Learning from errors of the past

The emotive rhetoric and instant clampdowns are gone. Now, under Gordon Brown, there appears to be a

Even before the terrorist attacks it was going to be a pivotal first week for Gordon Brown, Prime Minister. He had long been planning a root-and-branch cabinet reshuffle, an overhaul of the constitution and a major announcement on health. Questions had been raised about how he would react in an emergency, but he emerged strengthened from his first crisis. His bold appointment of Jacqui Smith appears to have paid off. She may not have run a large department, but her refusal to indulge in the machismo of the Blair-era Home Office has won plaudits from across the spectrum.

Just as we thought we knew where the terrorist threat was coming from, the rules of the game have changed. Again. The attacks in London and Glasgow may have failed, but they have shifted the ground under the feet of the police and security service once more. Security sources admit they knew little about the backgrounds of the network of jihadi medics working at the heart of the NHS. The rhetoric of the government and its advisers had, over the past couple of years, focused on the danger from foreign imams. It now seems that resources would have been better spent clamping down on foreign doctors. While Britain's security apparatus was still struggling to understand the scale of the threat from home-grown radicals, the jihad opened another front among sleepers working within the country's most revered institution.

News of the attacks came just as ministers in the Brown government were already preparing to dump the makeshift approach developed in the aftermath of the 7/7 attacks. Tony Blair's knee-jerk response of a 12-point anti-terror plan was delivered within weeks of the London bombs, while the then home secretary, Charles Clarke, was on holiday. Both cabinet and parliament were left in the dark. The plan, worked out on the back of an envelope by Blair and one or two Downing Street aides, has been largely discredited. Some ideas, such as closing down places of worship "fomenting extremism", are now acknowledged to have been downright dangerous.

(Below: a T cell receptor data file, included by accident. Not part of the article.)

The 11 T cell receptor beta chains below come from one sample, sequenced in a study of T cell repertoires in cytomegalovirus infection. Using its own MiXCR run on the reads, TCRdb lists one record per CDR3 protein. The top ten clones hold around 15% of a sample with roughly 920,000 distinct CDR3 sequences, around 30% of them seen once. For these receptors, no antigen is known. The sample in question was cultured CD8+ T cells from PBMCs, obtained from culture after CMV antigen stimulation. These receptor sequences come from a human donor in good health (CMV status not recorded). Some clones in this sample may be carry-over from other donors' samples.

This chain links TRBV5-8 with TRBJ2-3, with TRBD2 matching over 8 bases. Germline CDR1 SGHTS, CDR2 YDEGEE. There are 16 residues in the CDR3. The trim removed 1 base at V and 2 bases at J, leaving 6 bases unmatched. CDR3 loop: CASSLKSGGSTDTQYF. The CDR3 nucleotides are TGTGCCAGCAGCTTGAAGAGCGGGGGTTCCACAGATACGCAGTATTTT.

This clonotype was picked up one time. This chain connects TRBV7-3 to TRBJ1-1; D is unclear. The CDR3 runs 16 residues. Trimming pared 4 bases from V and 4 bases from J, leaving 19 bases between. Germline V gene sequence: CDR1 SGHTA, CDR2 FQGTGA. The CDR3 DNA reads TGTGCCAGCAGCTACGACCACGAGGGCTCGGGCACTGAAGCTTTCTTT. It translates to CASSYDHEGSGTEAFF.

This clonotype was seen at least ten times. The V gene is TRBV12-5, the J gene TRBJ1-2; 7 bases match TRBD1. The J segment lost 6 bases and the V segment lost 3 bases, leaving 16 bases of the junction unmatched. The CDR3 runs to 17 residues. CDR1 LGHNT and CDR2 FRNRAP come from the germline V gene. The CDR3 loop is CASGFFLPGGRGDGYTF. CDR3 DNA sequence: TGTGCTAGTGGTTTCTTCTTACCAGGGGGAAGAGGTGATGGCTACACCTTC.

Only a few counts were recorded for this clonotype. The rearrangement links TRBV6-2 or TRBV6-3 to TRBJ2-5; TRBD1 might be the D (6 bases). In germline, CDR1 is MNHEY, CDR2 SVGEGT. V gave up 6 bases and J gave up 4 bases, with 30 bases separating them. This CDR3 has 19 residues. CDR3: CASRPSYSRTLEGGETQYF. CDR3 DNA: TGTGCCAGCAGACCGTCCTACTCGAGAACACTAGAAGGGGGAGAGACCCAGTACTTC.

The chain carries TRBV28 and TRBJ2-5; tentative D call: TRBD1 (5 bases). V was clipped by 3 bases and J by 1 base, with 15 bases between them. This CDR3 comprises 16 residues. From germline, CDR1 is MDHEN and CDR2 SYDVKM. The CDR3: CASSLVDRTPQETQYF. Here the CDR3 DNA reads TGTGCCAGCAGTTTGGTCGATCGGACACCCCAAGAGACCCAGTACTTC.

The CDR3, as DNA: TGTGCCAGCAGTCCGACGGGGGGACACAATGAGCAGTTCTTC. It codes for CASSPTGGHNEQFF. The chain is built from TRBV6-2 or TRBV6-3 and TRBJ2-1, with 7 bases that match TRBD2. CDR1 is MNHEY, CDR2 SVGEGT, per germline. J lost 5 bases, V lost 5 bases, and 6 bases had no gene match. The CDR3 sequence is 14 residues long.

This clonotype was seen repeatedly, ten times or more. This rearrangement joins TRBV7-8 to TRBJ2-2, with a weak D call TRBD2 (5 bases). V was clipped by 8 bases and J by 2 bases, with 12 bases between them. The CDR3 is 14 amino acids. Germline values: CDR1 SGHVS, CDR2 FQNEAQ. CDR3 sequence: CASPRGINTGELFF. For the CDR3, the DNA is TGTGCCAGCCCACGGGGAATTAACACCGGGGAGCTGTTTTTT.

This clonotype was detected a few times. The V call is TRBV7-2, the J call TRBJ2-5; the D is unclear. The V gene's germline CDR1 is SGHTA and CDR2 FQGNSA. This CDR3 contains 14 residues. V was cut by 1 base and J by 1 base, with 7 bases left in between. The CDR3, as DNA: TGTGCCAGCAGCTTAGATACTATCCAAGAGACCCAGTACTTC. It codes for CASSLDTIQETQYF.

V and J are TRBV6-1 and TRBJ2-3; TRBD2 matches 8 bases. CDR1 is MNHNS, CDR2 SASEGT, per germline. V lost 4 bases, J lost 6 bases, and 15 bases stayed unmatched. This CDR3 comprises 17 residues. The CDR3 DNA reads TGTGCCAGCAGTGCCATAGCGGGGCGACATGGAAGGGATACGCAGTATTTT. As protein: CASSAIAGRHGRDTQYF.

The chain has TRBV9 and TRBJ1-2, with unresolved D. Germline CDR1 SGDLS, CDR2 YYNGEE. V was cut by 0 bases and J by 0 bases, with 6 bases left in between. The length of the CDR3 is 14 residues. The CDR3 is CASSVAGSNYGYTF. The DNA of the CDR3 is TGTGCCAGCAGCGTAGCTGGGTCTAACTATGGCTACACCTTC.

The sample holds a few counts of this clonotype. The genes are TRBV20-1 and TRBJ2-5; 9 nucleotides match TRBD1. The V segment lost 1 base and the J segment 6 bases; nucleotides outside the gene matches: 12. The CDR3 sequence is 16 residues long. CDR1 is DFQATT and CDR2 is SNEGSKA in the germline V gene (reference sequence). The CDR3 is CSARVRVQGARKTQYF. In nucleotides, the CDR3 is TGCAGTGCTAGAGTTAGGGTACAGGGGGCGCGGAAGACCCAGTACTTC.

Under Smith and her deputy Tony McNulty, the Home Office (now a homeland security department in all but name) has shown signs of a more thoughtful approach. Smith has emphasised the criminal nature of terrorist attacks, a welcome change from the apocalyptic language of the Blair years. There has been no suggestion, yet, of another wave of anti-terror legislation.

Instead, as Brown set out to parliament, the new approach to security is designed to bolster not just efficiency, but also public trust, which was so damaged by the misuse of intelligence in the run-up to the Iraq War. A new national security council should forge a closer working relationship between elected politicians and the intelligence services, while moves to make the Commons intelligence and security committee more accountable to parliament mark a significant reform.

Ministers in the new Brown government working closely on the issue of community co hesion also realise that attempts to reach out to the Muslim communities in the immediate aftermath of the 7/7 attacks were a failure. A task force with a series of working groups was set up to make proposals on improving relations with Britain's Muslims. More than 60 recommendations were made, but most were unacceptable to the government, such as demands for a full inquiry on the bombings and a recognition of the role of British foreign policy, notably on Iraq, in the radicalisation of Muslim youth. The rest were mostly ignored. Those invited to participate found the group dominated either by civil servants or by the government's allies in the Muslim Council of Britain. Ministers have been struggling to win back credibility ever since, and those who took part have grown deeply suspicious.